Great Junction Street carriage renewal

(adapted from a notice from Edinburgh Council)

Click to download the full notice: GJS Residents Notification Letter.

This work is scheduled to commence on Monday 8th January 2018 and will last approximately 4 weeks depending on weather and other circumstances.

Traffic on Great Junction Street will be restricted to northbound only in order for the works to be carried out safely.

To facilitate this the following closures will be in place:

  • Great Junction Street from the Bonnington Road junction to North Junction Street/Ferry Road Junction to all vehicular traffic travelling south towards the foot of Leith Walk. North bound traffic towards North Junction Street will be maintained for the duration of the construction phase.
  • Cables Wynd from Yardheads to Great Junction Street will also be closed for the duration of the construction phase.

    The diversion route for south bound traffic that would normally travel along Great Junction Street is via Coburg Street, Sandport Place and Henderson Street, to arrive back at Great Junction Street.
    Traffic will be managed in and out of Mill Lane, Taylor Gardens and Ballantyne Road by the contractor. There will be left turn only policy for traffic exiting Bonnington Road, Bangor Road and Ballantyne Road for the duration of the works. There will be a right-turn only policy for traffic exiting Taylor Gardens and Mill Lane for the duration of the works.

    Parking suspensions will be in place to suspend waiting, loading and unloading on both sides of Great Junction Street from Bonnington Road junction to North Junction Street, Cables Wynd from Yardheads to Great Junction Street, King Street in its entirety, 25m west along Bonnington Road from GJS, and Coburgh Street in its entirety.

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Edinburgh 20mph Speed Limits  – Go Live

(adapted from a post on Tower Wharf Residents’ Association website. It is presumed that the original text came from Edinburgh Council.)

From Sunday 31 July, the legal speed limit in streets across much of Edinburgh’s city centre and rural west area will go down to 20mph, the first phase in a planned rollout of lower speeds across the Capital.

The new speed limits are designed to increase safety for all road users in Edinburgh as well as creating a calmer, more people-friendly environment in shopping and residential streets.  A network of key arterial roads across the city will be retained at 30mph and 40mph, resulting in a modest impact on journey times overall. Continue reading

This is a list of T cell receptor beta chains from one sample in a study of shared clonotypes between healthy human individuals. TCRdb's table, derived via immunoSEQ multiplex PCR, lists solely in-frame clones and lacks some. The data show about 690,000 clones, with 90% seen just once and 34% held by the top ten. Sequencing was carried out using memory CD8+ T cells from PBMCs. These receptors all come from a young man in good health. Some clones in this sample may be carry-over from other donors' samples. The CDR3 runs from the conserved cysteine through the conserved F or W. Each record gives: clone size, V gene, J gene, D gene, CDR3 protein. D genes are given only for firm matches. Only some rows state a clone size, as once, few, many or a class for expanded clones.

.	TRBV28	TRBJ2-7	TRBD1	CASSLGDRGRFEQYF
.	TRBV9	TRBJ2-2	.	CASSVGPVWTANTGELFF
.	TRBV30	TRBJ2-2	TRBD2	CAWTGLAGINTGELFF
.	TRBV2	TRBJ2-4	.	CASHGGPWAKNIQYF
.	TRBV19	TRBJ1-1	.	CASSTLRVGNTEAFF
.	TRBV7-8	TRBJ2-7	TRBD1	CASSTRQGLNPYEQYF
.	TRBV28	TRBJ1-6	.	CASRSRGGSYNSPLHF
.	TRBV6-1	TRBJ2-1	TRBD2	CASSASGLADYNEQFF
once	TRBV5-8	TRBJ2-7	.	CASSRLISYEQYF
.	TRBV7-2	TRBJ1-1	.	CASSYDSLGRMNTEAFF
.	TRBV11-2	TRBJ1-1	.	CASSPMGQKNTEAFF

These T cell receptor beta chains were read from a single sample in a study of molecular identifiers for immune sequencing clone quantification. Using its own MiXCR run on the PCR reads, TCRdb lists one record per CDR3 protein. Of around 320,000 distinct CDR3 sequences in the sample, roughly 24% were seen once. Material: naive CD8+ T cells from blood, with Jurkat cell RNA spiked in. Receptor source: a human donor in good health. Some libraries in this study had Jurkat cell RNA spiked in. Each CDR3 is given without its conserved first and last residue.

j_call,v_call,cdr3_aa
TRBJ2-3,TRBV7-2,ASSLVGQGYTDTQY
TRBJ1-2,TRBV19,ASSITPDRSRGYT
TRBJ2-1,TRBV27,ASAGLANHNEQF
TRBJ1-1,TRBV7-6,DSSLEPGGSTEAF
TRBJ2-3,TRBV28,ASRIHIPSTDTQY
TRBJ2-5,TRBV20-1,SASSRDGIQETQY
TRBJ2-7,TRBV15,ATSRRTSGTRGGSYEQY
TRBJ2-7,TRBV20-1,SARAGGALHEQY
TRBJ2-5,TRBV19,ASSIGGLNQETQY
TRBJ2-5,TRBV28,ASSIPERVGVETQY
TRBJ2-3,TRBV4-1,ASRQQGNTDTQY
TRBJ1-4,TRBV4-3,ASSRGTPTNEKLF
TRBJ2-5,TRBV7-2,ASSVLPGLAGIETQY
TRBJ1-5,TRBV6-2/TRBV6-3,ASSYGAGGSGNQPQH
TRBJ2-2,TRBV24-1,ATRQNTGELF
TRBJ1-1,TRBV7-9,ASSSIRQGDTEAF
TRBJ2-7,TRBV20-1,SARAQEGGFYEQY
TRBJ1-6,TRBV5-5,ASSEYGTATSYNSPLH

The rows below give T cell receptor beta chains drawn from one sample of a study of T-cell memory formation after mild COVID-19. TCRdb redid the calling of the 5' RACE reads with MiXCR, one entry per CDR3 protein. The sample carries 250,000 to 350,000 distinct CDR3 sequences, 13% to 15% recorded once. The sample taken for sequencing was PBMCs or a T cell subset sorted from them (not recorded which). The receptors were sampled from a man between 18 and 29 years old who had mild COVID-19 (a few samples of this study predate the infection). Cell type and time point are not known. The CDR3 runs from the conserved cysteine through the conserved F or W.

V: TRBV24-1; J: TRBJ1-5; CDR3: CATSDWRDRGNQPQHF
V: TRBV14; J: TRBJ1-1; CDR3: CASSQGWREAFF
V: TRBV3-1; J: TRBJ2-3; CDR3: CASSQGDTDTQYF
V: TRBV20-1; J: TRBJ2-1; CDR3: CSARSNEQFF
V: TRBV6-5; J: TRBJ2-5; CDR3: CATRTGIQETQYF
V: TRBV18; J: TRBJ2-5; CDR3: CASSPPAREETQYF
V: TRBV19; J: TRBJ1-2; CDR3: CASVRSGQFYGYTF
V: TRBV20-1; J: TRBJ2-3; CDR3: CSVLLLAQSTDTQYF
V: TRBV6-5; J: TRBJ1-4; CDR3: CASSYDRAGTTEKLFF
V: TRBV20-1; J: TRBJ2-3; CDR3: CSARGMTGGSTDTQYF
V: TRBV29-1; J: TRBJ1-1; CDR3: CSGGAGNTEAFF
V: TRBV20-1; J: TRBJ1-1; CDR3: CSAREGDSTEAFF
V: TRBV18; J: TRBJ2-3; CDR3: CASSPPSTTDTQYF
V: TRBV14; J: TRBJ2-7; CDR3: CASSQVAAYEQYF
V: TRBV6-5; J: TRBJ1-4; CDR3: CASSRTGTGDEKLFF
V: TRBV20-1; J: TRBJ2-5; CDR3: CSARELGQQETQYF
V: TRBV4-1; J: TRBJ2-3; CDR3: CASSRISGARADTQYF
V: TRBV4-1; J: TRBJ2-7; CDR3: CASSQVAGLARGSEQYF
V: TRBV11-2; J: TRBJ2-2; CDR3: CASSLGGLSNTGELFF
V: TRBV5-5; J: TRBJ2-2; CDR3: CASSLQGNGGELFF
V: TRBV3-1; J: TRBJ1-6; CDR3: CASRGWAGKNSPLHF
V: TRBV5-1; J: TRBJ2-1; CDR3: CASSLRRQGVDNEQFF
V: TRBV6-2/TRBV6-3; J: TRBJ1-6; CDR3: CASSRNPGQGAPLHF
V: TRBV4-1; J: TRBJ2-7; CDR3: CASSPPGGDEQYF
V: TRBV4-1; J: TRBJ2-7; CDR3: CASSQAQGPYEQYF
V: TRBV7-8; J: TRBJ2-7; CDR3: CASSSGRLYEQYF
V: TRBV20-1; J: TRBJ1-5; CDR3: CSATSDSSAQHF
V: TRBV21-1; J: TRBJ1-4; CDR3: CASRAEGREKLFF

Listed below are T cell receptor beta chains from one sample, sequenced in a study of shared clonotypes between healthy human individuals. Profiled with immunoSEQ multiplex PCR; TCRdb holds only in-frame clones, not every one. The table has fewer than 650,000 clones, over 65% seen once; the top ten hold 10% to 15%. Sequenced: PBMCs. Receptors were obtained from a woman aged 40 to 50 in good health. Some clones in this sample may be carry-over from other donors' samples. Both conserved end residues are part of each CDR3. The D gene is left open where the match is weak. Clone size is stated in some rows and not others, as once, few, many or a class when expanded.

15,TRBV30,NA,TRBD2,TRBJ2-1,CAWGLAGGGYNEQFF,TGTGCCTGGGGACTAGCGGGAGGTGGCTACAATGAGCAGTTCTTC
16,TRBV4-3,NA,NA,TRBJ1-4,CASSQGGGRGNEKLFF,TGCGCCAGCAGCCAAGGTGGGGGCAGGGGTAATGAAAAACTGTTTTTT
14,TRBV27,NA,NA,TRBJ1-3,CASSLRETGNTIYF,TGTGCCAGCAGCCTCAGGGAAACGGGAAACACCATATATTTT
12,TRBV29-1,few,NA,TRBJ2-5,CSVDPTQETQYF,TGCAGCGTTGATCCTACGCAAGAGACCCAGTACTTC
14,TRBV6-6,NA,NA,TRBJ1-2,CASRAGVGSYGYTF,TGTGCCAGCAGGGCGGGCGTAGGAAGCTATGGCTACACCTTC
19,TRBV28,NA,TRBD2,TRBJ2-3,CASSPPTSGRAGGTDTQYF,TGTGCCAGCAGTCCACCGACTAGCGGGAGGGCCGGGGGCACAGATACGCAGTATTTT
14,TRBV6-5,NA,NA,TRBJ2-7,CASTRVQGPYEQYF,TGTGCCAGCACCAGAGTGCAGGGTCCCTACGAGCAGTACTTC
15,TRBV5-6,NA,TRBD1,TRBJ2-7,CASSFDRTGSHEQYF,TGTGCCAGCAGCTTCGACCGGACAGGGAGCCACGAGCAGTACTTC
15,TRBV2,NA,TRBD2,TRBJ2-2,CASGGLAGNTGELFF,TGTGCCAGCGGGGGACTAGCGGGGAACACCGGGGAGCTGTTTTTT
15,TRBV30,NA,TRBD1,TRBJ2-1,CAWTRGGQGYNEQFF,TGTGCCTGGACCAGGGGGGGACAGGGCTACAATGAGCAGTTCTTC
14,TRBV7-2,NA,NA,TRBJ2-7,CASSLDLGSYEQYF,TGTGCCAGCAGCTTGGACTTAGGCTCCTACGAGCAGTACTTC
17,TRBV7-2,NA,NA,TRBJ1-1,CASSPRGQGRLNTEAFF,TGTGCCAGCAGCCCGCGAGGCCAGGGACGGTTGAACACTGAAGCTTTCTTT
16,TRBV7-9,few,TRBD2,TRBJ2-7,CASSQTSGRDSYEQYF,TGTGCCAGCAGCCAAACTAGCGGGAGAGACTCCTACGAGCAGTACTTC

Open data Edinburgh map – planning in context!

Greener Leith’s open data map of Edinburgh is now online at https://myleith.wordpress.com.

It brings several open datasets together in one place, including:

  • significant planned developments in the New Town & Broughton Community Council area (including links to the relevant documents on the CEC planning portal)
  • the wider urban planning context (housing land audit completions and schedule, local development plan, protected areas, listed buildings, open spaces, vacant and derelict land) Continue reading

George Street quarterly public stakeholder meeting minutes – 15 June 2015

(Ian MacPhail also emailed ‘It’s been a genuine attempt to put grassroots stakeholders in charge. The fact there has been standing room only has been a testimony to how engaged people are.

Minutes of George Street Quarterly Public Stakeholder Meeting

Date – 15 June 2015, Venue – West Drawing Room at Assembly Rooms, George Street, Edinburgh

Chair & Minutes – Iain MacPhail, City of Edinburgh Council, City Centre Programme Manager       Contact Email – iain.macphail@edinburgh.gov.uk

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  • This is the 3rd quarterly meeting of the group. All are welcome, including members of the public with no other form of affiliation (other than a wish to see George Street achieve its potential). As with the two previous meetings there was a full house in attendance, which is testimony to the passion, commitment and level of engagement of the participants, and sheds light on the importance of the street and in helping it to achieve its potential.
  • Those present included a wide array of representatives including some from the local Community Council, heritage bodies, sustainable transport groups, disability groups, individual business interests, the local Business Improvement District, Council officials, bus companies, taxi firms, cyclists, the emergency services, and members of the public.

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  • The purpose of the year’s trial on George Street has been to test out the impacts on George Street (and on surrounding streets) when there is additional space given over to pedestrians, cyclists and for activity (not only during the summer and winter festivals, but year-round).
  • The Council has made strenuous efforts to make this the most transparent and grassroots-led project in the city. This can be seen in three key areas, related to the research package.

Continue reading